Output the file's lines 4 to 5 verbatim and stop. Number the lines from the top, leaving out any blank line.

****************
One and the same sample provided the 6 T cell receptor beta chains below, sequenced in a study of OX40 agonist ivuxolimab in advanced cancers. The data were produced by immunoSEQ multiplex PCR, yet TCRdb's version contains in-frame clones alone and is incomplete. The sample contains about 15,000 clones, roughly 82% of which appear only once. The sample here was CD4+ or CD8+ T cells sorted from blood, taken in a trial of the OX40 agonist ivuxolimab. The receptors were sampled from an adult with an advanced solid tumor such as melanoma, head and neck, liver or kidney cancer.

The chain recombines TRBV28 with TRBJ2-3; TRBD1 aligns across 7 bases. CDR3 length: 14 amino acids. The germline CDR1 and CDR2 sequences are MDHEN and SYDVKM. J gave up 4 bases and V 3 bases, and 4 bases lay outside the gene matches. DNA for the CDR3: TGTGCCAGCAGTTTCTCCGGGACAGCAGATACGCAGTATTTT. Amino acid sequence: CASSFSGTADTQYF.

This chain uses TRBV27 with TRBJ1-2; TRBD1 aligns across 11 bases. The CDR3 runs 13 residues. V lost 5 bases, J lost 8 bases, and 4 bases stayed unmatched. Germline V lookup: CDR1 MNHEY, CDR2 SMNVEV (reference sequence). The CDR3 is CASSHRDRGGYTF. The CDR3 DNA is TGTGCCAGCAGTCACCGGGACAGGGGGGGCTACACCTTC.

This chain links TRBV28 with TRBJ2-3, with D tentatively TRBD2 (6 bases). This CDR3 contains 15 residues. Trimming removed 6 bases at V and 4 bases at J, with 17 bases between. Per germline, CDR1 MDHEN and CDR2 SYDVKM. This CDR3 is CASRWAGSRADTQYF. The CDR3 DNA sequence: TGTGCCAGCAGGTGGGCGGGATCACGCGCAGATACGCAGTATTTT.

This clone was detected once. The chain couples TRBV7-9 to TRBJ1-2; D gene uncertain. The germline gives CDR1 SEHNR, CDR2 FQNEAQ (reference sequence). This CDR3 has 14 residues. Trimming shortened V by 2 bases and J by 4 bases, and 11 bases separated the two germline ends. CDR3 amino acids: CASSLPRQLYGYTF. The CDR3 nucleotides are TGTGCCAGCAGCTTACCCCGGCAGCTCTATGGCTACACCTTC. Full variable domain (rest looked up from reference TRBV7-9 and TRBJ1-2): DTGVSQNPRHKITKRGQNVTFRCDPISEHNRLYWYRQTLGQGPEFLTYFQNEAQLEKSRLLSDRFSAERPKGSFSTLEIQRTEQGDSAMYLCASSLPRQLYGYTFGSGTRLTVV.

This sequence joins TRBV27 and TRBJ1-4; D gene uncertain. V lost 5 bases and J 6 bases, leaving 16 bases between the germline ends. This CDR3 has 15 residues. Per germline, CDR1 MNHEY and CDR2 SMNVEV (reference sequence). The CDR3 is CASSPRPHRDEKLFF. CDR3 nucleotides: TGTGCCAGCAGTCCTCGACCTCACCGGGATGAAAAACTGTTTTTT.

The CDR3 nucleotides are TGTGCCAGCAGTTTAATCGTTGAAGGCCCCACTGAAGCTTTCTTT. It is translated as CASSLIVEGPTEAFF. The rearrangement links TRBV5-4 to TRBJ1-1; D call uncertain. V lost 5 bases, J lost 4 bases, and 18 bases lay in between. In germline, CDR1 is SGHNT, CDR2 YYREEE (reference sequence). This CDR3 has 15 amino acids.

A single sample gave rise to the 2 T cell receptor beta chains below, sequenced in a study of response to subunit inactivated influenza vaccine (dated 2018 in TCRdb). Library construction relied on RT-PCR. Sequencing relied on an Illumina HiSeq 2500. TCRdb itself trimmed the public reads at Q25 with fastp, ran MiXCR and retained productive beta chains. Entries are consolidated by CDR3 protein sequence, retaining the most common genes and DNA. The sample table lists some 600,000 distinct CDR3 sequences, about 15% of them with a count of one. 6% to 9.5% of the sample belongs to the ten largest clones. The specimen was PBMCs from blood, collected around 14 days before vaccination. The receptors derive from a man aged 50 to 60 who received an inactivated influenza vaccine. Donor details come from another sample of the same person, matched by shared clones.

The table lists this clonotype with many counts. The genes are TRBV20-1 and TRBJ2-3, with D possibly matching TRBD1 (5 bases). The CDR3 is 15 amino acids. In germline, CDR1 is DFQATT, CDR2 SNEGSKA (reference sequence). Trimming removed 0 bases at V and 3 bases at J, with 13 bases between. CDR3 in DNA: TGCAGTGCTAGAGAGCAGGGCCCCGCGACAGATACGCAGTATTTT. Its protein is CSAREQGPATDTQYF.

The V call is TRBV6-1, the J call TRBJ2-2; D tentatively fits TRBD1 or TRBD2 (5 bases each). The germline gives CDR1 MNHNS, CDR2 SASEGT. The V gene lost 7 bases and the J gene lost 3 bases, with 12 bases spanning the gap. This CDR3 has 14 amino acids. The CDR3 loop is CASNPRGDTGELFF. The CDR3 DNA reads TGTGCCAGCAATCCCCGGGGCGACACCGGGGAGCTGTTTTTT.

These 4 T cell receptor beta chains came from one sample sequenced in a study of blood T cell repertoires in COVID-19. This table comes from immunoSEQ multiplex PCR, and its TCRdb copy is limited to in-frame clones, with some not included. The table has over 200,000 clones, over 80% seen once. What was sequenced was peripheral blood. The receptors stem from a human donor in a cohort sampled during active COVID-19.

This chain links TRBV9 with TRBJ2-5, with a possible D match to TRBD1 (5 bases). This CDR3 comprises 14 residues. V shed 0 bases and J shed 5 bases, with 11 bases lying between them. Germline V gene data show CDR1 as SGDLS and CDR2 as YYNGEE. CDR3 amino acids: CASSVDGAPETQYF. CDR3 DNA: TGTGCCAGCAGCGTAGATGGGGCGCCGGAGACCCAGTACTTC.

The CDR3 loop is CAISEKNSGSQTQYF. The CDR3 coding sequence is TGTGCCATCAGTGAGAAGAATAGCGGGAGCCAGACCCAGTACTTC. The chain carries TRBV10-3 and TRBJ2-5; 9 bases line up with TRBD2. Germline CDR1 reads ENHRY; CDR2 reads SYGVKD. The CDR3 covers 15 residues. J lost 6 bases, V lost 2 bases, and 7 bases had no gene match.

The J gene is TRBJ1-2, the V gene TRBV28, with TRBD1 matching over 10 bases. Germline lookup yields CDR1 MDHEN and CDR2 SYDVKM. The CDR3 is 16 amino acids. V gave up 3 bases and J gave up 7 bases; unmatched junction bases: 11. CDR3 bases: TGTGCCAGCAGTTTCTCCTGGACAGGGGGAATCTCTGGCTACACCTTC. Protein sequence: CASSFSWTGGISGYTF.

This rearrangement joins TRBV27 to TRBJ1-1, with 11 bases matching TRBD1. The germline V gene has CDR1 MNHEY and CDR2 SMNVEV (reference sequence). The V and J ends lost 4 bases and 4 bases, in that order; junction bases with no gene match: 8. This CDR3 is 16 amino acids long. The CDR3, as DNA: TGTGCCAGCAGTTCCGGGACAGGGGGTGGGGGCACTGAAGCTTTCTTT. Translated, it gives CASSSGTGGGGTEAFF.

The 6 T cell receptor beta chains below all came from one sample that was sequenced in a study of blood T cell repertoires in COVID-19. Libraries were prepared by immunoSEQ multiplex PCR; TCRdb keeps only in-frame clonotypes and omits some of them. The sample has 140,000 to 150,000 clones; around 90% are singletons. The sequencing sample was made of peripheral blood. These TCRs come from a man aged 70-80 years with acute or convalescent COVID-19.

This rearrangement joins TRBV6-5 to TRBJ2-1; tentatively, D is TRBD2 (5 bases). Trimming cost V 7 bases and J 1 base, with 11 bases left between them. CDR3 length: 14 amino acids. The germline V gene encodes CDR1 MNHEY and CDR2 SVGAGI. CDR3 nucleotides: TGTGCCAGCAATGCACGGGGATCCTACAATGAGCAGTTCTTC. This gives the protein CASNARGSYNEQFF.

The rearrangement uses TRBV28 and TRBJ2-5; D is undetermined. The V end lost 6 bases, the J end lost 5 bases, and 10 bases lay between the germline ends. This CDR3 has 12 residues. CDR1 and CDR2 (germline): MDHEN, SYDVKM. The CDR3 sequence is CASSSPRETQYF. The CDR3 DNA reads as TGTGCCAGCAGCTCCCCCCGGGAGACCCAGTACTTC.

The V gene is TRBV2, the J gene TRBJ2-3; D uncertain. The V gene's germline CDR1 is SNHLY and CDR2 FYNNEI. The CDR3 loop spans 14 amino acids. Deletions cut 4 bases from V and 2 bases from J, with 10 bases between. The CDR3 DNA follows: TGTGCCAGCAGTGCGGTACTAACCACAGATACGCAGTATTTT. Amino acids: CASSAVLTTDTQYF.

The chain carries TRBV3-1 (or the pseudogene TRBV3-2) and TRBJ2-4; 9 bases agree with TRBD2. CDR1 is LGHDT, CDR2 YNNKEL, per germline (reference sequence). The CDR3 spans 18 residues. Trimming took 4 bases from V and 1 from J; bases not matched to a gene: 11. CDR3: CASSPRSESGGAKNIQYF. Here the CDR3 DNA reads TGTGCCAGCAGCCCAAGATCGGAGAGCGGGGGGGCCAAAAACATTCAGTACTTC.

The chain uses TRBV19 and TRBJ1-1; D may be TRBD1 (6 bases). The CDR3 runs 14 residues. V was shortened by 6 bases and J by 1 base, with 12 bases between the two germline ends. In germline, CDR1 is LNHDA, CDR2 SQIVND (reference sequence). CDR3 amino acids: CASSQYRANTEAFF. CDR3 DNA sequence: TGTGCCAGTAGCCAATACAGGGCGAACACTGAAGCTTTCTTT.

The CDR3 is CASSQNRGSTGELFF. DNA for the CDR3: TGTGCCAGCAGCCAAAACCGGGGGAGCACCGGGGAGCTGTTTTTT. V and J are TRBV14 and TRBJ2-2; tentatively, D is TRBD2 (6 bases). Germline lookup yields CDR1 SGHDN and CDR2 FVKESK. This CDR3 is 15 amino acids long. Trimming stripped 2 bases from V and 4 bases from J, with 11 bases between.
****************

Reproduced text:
This chain links TRBV28 with TRBJ2-3, with D tentatively TRBD2 (6 bases). This CDR3 contains 15 residues. Trimming removed 6 bases at V and 4 bases at J, with 17 bases between. Per germline, CDR1 MDHEN and CDR2 SYDVKM. This CDR3 is CASRWAGSRADTQYF. The CDR3 DNA sequence: TGTGCCAGCAGGTGGGCGGGATCACGCGCAGATACGCAGTATTTT.

This clone was detected once. The chain couples TRBV7-9 to TRBJ1-2; D gene uncertain. The germline gives CDR1 SEHNR, CDR2 FQNEAQ (reference sequence). This CDR3 has 14 residues. Trimming shortened V by 2 bases and J by 4 bases, and 11 bases separated the two germline ends. CDR3 amino acids: CASSLPRQLYGYTF. The CDR3 nucleotides are TGTGCCAGCAGCTTACCCCGGCAGCTCTATGGCTACACCTTC. Full variable domain (rest looked up from reference TRBV7-9 and TRBJ1-2): DTGVSQNPRHKITKRGQNVTFRCDPISEHNRLYWYRQTLGQGPEFLTYFQNEAQLEKSRLLSDRFSAERPKGSFSTLEIQRTEQGDSAMYLCASSLPRQLYGYTFGSGTRLTVV.